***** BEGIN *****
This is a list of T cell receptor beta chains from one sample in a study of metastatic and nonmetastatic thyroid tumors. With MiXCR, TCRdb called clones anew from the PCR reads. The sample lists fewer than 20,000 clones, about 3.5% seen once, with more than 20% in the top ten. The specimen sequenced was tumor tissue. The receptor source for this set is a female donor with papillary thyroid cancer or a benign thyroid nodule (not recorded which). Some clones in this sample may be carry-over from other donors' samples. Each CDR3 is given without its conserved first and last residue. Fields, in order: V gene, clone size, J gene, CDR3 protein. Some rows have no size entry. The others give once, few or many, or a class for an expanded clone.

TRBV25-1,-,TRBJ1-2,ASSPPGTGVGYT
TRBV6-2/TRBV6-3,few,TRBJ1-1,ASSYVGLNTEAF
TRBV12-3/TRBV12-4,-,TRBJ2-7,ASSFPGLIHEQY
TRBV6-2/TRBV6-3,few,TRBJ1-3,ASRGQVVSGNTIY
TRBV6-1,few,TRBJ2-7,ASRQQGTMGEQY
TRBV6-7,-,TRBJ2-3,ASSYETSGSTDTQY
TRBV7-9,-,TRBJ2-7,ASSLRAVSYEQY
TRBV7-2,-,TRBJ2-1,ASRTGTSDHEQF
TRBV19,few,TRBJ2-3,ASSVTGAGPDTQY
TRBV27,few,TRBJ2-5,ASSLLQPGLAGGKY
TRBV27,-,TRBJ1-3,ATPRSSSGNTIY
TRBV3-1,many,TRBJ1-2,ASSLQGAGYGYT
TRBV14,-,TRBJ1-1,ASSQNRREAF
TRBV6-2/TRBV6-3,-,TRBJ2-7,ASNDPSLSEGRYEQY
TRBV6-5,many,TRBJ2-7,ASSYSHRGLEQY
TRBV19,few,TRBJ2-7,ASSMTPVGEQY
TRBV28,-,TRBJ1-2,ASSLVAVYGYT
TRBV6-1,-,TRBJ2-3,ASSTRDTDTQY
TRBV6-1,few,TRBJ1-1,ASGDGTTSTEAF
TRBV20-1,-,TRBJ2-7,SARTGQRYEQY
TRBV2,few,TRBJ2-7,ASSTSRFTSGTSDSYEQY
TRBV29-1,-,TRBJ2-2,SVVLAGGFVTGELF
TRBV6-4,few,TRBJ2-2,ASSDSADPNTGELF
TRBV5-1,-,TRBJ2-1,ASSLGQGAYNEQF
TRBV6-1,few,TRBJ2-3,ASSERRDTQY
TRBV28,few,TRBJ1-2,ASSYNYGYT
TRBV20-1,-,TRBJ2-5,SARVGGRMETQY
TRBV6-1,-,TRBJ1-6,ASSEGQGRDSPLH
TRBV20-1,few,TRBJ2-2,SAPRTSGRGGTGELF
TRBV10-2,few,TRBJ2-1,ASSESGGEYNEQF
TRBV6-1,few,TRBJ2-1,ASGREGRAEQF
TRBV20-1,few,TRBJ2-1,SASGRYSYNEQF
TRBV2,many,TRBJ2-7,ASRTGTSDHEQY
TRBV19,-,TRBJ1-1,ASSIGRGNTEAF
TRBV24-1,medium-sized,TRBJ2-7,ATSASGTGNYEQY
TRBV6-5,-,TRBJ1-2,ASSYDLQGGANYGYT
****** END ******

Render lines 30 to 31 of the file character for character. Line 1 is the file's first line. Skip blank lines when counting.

TRBV20-1,few,TRBJ2-2,SAPRTSGRGGTGELF
TRBV10-2,few,TRBJ2-1,ASSESGGEYNEQF